Councilman in Arizona Successfully Restores the Invocation of Prayer to Local Town Hall Meetings

During a Tuesday Fountain Hills Town Council Meeting, Councilman Allen Skillicorn led a successful effort to restore an invocation of prayer to the beginning of future meetings.

“For over 200 years, this [prayer] has been part of our legislative process. This isn’t about a church. This is about people coming in from the community and praying for the board and praying for the town or state or the country,” Skillicorn said following the approval by the board.

During the meeting, the public had an opportunity to present arguments for and against the motion. Several attendees spoke in its favor, stating that America was founded on Christian principles and that an invocation of prayer, at the very least, does no harm to anyone. On the other side, some citizens shared their concerns that prayer could result in unnecessary division within the board and community. Moreover, by bringing back prayer, some were concerned the board may force a particular religious belief on community members who do not hold said beliefs.

As for the board, Councilwoman Hannah Toth clarified that everyone would still be welcome to town meetings, no matter their religious affiliation.

“Anyone of any faith, any denomination, is more than welcome to come and do the invocation. This is not a way to do anything different from what it used to be and what it had been since the beginning of Fountain Hills,” said Toth.

Yet, Vice Mayor Peggy McMahon took a moment to speak her mind, insisting that religion is “historically controversial and divisive.” She argued that no matter how good the intentions behind it are, prayer will not be “inclusive of our entire community” and should not be brought back to the board meant to represent everyone.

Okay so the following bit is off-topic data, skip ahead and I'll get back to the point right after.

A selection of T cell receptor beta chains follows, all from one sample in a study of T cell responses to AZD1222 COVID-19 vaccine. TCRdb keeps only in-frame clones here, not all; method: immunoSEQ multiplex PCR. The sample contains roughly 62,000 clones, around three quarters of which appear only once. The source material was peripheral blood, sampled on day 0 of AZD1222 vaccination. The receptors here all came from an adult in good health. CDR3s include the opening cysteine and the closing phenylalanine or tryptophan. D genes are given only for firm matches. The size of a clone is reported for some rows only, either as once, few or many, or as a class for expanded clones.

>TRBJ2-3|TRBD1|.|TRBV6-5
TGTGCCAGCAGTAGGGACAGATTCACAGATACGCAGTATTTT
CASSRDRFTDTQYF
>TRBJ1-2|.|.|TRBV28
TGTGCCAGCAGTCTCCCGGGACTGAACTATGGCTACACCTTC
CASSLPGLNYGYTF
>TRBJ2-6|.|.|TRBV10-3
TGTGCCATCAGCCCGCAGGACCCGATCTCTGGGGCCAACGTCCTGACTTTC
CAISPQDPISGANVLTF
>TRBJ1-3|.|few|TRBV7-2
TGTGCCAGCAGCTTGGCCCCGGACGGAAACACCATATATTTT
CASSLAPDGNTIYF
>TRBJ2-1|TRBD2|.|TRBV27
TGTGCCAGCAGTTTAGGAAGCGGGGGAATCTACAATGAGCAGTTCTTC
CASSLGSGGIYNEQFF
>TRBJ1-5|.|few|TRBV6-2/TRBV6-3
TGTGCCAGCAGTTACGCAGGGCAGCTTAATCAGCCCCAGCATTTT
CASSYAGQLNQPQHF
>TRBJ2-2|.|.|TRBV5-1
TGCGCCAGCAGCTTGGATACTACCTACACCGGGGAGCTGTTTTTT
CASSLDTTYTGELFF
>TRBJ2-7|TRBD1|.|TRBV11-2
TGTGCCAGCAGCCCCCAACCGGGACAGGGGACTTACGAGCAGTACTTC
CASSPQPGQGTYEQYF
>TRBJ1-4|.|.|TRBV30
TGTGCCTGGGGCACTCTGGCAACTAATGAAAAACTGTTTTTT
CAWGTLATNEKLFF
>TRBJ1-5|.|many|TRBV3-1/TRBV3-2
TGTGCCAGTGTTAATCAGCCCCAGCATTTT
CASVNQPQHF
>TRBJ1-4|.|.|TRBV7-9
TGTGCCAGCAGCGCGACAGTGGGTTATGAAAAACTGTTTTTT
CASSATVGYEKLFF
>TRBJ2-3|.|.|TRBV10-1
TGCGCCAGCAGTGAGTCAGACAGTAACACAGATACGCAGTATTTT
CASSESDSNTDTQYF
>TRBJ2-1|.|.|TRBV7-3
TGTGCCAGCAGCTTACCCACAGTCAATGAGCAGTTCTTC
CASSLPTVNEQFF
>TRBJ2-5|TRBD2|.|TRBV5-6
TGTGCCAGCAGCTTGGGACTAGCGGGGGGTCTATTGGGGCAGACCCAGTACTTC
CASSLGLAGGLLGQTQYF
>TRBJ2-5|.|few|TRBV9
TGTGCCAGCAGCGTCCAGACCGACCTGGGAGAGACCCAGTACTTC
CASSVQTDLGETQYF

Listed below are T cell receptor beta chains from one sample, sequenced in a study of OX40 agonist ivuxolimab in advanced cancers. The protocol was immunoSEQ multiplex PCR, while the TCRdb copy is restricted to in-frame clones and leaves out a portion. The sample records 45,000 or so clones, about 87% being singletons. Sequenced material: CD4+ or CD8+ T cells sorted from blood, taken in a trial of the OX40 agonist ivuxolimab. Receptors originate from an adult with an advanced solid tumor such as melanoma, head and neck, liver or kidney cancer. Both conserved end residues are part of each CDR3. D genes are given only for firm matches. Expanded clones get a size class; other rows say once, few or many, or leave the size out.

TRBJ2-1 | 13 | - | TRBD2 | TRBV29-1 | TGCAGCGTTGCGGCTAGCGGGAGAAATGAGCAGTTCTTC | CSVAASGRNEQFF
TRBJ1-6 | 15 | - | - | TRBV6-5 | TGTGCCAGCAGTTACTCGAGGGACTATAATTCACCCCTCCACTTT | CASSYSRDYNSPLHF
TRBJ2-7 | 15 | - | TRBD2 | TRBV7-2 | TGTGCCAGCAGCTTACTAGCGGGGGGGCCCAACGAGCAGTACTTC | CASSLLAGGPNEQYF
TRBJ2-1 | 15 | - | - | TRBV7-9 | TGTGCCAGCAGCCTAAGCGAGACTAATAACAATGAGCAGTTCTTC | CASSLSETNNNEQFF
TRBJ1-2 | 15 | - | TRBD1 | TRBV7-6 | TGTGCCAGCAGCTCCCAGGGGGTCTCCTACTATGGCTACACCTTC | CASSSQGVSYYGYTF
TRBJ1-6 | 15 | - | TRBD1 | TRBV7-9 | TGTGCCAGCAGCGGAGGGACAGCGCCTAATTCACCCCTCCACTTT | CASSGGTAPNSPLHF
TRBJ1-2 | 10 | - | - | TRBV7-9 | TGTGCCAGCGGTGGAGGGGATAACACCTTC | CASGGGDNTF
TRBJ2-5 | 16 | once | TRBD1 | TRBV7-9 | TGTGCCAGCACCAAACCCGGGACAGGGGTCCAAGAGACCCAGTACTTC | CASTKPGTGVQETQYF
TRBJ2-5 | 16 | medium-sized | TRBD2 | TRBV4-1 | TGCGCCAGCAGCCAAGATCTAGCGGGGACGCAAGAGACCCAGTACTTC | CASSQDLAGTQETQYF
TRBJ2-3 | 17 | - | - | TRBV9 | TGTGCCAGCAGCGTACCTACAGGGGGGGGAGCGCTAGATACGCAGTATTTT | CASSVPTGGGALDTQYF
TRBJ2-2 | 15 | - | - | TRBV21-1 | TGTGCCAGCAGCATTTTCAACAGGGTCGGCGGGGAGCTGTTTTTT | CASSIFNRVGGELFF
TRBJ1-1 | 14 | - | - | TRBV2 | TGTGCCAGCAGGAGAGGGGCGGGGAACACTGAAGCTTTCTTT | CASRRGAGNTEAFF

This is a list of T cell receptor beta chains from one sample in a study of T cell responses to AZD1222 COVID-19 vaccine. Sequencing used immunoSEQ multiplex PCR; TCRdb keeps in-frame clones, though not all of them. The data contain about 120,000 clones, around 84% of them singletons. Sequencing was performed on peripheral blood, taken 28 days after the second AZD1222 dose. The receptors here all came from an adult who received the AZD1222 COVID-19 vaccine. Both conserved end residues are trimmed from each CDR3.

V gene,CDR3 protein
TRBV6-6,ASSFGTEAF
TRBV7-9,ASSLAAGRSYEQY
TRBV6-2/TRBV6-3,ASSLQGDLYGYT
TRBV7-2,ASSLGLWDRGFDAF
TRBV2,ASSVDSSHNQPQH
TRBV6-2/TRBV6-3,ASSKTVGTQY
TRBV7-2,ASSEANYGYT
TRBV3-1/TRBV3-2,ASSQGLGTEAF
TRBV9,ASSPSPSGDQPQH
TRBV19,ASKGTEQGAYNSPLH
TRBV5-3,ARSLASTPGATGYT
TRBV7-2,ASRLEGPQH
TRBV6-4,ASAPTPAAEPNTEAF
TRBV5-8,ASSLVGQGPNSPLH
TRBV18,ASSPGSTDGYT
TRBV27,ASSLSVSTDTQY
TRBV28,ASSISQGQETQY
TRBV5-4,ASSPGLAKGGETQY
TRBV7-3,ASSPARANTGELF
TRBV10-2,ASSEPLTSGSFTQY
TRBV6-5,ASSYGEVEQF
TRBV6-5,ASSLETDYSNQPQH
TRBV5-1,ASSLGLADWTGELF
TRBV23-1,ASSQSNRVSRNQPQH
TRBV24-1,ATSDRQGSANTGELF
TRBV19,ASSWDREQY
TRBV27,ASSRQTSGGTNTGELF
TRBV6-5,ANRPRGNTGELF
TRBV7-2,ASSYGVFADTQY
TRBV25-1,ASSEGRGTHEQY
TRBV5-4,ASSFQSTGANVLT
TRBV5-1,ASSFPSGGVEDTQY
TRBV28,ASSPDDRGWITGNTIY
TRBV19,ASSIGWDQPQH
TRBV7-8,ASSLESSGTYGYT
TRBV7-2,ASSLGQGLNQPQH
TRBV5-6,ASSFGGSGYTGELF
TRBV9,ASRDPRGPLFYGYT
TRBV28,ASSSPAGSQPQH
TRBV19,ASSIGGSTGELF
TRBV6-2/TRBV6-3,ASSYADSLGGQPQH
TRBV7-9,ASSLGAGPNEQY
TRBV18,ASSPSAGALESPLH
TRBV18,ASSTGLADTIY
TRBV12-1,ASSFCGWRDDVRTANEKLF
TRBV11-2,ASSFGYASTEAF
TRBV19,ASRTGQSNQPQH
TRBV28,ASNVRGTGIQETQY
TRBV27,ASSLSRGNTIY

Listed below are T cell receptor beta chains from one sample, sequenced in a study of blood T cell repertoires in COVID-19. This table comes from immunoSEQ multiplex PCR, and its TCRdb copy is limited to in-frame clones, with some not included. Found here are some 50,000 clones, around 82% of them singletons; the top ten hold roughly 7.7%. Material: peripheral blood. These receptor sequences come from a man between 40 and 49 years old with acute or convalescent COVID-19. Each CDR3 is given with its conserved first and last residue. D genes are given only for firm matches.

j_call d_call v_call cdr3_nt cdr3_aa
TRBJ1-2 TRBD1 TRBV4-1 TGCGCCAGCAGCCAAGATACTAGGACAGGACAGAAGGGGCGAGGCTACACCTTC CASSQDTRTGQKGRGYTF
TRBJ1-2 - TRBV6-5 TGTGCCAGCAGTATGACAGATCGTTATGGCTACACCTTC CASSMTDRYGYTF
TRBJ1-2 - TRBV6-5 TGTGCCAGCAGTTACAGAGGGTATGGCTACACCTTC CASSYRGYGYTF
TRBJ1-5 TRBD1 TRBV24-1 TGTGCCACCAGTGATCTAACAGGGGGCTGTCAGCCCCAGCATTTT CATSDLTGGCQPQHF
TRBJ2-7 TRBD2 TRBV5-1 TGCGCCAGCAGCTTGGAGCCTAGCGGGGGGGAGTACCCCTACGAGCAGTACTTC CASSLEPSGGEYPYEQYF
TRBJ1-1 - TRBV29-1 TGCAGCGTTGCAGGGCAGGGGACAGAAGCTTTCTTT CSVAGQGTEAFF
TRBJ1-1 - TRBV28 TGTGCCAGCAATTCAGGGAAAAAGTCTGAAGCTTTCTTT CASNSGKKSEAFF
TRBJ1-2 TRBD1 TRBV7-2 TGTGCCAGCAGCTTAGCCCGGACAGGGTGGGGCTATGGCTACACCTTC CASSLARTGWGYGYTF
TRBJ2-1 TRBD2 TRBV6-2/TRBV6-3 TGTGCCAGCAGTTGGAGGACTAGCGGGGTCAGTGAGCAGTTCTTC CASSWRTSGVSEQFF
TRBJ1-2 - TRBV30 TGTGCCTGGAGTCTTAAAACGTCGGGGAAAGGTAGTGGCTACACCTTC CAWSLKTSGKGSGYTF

However, the motion ultimately succeeded by a vote of four to three, with council members Toth, Brenda Kalivianakis, and Gerry Friedel joining Skillicorn. Mayor Ginny Dickey, McMahon, and Councilwoman Sharron Grzybowski made up the nay votes.

Additionally, Dickey made a revelation during the meeting. An invocation for prayer was offered at council meetings until 2021 when it was “replaced with a moment of silence during the COVID-19 pandemic,” according to the meeting agenda. One attendee accused Dickey of abusing her power to appease her political allies by removing the invocation and not restoring it once COVID-19 restrictions were lifted. In response, Dickey stated that the rules of procedure for running a meeting allowed for an invocation or moment of reflection, so the moment was already allowed. Additionally, Dickey assured the change was not made because of the pandemic but that it was her prerogative to make the change when her second term as mayor started.

When pressed by Skillicorn, Dickey shared that this decision was not voted on. In a video released after the meeting, he accused her of banning prayer through the back door.

“It was discovered through the debate, which, at times, was spirited, that the mayor unilaterally did this [removed prayer] in 2021,” said Skillicorn. “No vote. Was there public notice? No public notice. She literally snuck this in through the back door, banning prayer.”

Skillicorn said he thinks restoring prayer is a great opportunity for the town. He mentioned that Mesa and Chandler join Fountain Hills in allowing prayer, but other cities like Scottsdale, Phoenix, Cave Creek, and Tempe do not.

According to Pew Research Center, Arizona is predominantly Christian, with 67 percent of adults falling into a denomination. Non-religious comprise the second largest population at 27 percent, with the remaining six percent following non-Christian faiths.

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Neil Jones is a reporter for The Arizona Sun Times and The Star News Network. Follow Neil on Twitter. Email tips to [email protected].
Background Photo “Fountain Hills, Arizona” by Marine 69-71. CC BY-SA 4.0.




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